open import Cat.Displayed.Base
open import Cat.Prelude

module Cat.Displayed.Cartesian
{o  o′ ℓ′} {B : Precategory o } (E : Displayed B o′ ℓ′) where

open Precategory B
open Displayed E

# Cartesian morphisms and Fibrations🔗

While displayed categories give the essential framework we need to express the idea of families of categories indexed by a category, they do not quite capture the concept precisely. The problem is that while a category $\ca{E}$ displayed over $\ca{B}$ does indeed give a collection of fibre categories $\ca{E}^*(x)$, this assignment isn’t necessarily functorial!

More precisely, we should have that a collection of categories, indexed by a category, should be a pseudofunctor $\ca{B} \to \Cat$, where $\Cat$ is a bicategory of categories. It turns out that we can characterise this assignment entirely in terms of the displayed objects and morphisms in $\ca{E}$!

Fix an arrow $f : a \to b$ in the base category $\ca{B}$, an object $a'$ over $a$ (resp. $b'$ over $b$), and an arrow $f' : a' \to_f b'$ over $f$. We say that $f'$ is cartesian if, up to very strong handwaving, it fits into a “pullback diagram”. The barred arrows with triangle tips here indicate the “projection” from a displayed object to its base, and so are implicit in the type dependency.

record
Cartesian {a b a′ b′} (f : Hom a b) (f′ : Hom[ f ] a′ b′) : Type (o    o′  ℓ′)
where
no-eta-equality

More specifically, let $u : \ca{B}$ and $u'$ be over $u$, and suppose that we have a map $m : u \to a$ (below, in violet), and a map $h' : u' \to_m b'$ lying over the composite $fm$ (in red). The universal property of a Cartesian map says that we have a universal factorisation of $h'$ through a map $u' \to a'$ (in green, marked $\exists!$).

field
universal :  {u u′} (m : Hom u a) (h′ : Hom[ f  m ] u′ b′)  Hom[ m ] u′ a′
commutes  :  {u u′} (m : Hom u a) (h′ : Hom[ f  m ] u′ b′)
f′ ∘′ universal m h′  h′
unique    :  {u u′} {m : Hom u a} {h′ : Hom[ f  m ] u′ b′}
(m′ : Hom[ m ] u′ a′)  f′ ∘′ m′  h′  m′  universal m h′

Given a “right corner” like that of the diagram below, and note that the input data consists of $a$, $b$, $f : a \to b$ and $b'$ over $a$,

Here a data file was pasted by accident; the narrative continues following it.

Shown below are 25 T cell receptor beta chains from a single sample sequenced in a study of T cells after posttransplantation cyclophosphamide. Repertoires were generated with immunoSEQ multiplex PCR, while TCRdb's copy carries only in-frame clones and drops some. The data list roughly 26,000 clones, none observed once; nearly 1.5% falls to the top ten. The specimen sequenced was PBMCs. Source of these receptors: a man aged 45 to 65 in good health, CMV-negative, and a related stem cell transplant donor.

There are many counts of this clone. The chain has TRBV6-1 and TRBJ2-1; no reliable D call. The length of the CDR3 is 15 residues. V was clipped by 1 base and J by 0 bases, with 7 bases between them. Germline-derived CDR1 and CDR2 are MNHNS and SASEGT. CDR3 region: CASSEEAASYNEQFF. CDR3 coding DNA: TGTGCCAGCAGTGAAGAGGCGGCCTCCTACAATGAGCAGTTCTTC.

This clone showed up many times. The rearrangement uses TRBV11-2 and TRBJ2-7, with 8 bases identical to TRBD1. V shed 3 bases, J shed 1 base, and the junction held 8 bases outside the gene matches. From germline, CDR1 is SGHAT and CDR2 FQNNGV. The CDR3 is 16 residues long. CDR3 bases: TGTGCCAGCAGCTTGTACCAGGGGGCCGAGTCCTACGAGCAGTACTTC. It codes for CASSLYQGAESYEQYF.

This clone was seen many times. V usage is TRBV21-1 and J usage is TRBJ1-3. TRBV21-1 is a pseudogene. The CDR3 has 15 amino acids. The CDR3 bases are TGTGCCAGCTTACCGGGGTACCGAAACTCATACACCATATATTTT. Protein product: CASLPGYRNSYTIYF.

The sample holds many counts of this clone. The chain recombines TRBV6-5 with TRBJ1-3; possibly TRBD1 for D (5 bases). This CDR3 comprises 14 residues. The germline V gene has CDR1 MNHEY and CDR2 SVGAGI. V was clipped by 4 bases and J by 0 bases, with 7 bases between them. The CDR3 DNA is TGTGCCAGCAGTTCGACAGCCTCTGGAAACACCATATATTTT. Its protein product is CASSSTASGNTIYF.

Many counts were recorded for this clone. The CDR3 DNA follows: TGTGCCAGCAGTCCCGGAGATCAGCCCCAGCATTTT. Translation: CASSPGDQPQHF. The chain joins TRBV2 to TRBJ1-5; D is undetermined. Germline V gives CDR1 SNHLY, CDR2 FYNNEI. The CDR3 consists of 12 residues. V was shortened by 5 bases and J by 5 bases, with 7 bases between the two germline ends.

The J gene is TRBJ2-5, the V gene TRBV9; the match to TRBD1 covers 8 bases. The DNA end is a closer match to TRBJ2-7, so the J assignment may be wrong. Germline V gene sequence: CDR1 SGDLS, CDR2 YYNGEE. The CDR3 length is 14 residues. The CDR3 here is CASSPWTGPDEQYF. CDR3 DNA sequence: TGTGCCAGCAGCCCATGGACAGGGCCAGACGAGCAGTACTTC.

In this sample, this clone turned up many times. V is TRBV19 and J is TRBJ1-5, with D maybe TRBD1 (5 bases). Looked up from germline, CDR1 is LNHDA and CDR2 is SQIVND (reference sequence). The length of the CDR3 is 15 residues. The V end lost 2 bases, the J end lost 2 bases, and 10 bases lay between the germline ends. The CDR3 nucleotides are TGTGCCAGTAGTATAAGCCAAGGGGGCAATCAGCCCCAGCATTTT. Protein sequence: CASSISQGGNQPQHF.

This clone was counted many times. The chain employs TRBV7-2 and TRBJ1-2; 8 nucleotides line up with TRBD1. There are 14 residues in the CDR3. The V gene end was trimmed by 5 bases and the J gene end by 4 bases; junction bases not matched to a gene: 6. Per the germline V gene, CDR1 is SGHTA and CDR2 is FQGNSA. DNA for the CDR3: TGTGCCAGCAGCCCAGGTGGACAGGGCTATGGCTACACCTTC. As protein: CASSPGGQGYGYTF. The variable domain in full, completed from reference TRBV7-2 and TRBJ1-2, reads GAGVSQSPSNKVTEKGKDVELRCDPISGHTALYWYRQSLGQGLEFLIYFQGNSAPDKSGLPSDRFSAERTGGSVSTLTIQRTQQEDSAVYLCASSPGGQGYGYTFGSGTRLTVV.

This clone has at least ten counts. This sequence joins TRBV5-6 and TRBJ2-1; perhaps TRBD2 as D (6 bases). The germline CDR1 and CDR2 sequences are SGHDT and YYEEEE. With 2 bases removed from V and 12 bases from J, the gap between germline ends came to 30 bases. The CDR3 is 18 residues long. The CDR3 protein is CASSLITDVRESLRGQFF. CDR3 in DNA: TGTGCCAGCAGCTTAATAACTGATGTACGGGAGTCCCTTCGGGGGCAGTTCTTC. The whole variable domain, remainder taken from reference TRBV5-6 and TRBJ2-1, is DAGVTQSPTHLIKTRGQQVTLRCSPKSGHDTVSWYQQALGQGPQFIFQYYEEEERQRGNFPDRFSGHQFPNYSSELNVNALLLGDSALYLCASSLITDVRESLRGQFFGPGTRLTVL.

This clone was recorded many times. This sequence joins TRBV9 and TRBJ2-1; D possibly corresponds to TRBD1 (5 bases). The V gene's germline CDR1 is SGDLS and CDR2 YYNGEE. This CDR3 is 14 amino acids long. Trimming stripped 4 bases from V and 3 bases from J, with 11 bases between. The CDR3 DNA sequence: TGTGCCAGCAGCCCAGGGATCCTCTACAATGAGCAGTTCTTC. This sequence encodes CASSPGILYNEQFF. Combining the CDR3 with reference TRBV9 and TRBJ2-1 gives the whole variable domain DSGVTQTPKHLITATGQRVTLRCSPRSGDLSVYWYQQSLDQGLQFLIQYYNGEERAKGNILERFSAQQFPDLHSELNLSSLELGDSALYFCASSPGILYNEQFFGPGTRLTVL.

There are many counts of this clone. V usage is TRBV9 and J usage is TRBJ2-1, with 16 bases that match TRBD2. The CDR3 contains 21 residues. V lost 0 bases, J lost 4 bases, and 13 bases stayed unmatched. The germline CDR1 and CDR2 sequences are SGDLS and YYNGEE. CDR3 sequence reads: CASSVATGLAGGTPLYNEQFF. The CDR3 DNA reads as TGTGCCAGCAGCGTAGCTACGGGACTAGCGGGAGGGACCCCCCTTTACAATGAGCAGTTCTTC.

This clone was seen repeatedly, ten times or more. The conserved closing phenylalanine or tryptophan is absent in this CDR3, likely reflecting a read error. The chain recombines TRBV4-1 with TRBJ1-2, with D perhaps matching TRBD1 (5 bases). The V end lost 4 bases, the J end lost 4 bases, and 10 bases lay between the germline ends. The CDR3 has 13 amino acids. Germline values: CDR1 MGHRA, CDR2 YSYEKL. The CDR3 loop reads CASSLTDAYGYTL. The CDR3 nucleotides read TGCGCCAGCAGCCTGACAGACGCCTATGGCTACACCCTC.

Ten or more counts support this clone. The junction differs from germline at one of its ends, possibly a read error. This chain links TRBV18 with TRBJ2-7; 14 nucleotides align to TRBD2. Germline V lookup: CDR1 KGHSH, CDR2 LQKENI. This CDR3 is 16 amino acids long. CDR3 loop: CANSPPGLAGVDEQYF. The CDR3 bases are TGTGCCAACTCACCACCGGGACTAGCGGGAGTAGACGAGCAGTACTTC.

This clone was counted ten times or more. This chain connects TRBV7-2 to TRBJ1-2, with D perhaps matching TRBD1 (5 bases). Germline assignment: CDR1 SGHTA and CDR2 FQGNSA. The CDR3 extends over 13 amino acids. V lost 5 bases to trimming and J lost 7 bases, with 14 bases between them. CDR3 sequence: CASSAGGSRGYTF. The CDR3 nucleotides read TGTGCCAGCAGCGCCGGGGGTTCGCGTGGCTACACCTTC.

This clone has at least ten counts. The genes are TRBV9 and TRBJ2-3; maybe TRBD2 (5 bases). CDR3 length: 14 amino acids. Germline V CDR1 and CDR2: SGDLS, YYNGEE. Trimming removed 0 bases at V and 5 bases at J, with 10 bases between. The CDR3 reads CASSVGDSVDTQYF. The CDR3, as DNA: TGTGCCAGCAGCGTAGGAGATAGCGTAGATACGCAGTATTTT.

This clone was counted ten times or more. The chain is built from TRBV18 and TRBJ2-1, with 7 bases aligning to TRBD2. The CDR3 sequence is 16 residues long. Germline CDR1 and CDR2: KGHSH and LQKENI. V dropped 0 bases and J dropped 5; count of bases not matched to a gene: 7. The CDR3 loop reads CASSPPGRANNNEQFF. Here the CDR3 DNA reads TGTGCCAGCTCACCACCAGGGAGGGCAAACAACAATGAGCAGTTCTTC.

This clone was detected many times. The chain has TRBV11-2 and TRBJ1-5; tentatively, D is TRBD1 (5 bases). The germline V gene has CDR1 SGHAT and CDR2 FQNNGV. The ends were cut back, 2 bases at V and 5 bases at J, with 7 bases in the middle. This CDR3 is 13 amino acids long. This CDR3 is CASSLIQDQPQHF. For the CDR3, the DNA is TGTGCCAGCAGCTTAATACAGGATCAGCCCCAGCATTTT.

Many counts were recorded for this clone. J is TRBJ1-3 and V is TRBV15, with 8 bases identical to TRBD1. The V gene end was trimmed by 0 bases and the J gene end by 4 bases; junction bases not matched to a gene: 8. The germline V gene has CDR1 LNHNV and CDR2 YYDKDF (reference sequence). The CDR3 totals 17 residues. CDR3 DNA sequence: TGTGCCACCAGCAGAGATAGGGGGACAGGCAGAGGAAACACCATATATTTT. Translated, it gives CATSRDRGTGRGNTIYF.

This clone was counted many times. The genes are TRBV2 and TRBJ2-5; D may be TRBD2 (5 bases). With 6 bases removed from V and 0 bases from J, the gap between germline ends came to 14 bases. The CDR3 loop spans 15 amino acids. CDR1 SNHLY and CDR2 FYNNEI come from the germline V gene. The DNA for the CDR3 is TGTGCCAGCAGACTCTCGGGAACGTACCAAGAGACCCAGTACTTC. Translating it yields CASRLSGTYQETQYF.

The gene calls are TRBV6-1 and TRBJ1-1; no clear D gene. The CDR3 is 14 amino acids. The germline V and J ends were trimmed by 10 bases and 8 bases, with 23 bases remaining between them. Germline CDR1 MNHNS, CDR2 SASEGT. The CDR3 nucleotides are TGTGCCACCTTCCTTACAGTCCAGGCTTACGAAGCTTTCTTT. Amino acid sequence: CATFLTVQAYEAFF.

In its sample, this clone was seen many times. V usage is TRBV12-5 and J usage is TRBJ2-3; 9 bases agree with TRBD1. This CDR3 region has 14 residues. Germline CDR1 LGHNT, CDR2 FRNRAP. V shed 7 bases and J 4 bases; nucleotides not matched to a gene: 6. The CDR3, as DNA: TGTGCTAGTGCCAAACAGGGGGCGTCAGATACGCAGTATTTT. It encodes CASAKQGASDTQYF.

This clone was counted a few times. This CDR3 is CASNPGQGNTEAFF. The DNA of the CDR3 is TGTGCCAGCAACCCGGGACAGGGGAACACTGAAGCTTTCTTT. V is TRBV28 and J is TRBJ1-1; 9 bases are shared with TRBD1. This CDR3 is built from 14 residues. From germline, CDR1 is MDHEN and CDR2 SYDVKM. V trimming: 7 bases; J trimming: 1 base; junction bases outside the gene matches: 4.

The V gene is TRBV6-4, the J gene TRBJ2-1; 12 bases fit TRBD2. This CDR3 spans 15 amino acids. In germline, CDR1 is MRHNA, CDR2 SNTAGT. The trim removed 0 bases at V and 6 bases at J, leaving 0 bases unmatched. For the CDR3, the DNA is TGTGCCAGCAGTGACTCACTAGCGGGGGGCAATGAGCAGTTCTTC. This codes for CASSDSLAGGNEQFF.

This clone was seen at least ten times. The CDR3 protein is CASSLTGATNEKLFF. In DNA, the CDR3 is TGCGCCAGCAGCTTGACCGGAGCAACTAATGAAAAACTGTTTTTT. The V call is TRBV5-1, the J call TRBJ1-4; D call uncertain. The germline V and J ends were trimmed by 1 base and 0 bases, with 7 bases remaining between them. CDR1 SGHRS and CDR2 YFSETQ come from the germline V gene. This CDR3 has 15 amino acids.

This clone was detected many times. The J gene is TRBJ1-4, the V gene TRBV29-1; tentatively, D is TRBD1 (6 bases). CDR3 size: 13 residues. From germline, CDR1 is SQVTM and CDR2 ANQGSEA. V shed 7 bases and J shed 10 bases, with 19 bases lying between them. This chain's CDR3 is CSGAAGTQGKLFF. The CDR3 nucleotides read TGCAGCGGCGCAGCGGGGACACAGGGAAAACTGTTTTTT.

we call an object $a'$ over $a$ together with a Cartesian arrow $f' : a' \to b'$ a Cartesian lift of $f$. Cartesian lifts, defined by universal property as they are, are unique when they exist, so that “having Cartesian lifts” is a property, not a structure.

record
Cartesian-lift {x y} (f : Hom x y) (y′ : Ob[ y ]) : Type (o    o′  ℓ′)
where
no-eta-equality
field
{x′}      : Ob[ x ]
lifting   : Hom[ f ] x′ y′
cartesian : Cartesian f lifting
open Cartesian cartesian public

We note that the classical literature often differentiates between fibrations — those displayed categories for which there exist Cartesian lifts for every right corner — and cloven fibrations, those for which the Cartesian lifts are “algebraic” in a sense. This is because, classically, essentially unique means that there are still some choices to be made, and invoking the axiom of choice makes an “arbitrary” set of such choices. But, in the presence of univalence, there is exactly one choice to be made, that is, no choice at all. Thus, we do not dwell on the distinction.

record Cartesian-fibration : Type (o    o′  ℓ′) where
no-eta-equality
field
has-lift :  {x y} (f : Hom x y) (y′ : Ob[ y ])  Cartesian-lift f y′

A Cartesian fibration is a displayed category having Cartesian lifts for every right corner.

## Why?🔗

Admittedly, the notion of Cartesian morphism is slightly artificial. It arises from studying the specific properties of the pullback functors $f^* : \ca{C}/y \to \ca{C}/x$ which exist in a category of pullbacks, hence the similarity in universal property!

In fact, the quintessential example of a Cartesian fibration is the codomain fibration, which is a category displayed over $\ca{C}$, where the fibre over $x$ is the slice category $\ca{C}/x$. We may investigate further (to uncover the name “codomain”): the total space of this fibration is the arrow category $\id{Arr}(\ca{C})$, and the projection functor is the codomain functor $\id{Arr}(\ca{C}) \to \ca{C}$.

This displayed category extends to a pseudofunctor exactly when $\ca{C}$ has all pullbacks, because in a world where the vertical arrows are “just” arrows, a Cartesian morphism is exactly a pullback square.

Other examples exist:

• The family fibration exhibits any category $\ca{C}$ as displayed over $\sets$. The fibres are functor categories (with discrete domains), reindexing is given by composition.
• The category of modules is fibred over the category of rings. The fibre over a ring $R$ is the category of $R$-modules, Cartesian lifts are given by restriction of scalars.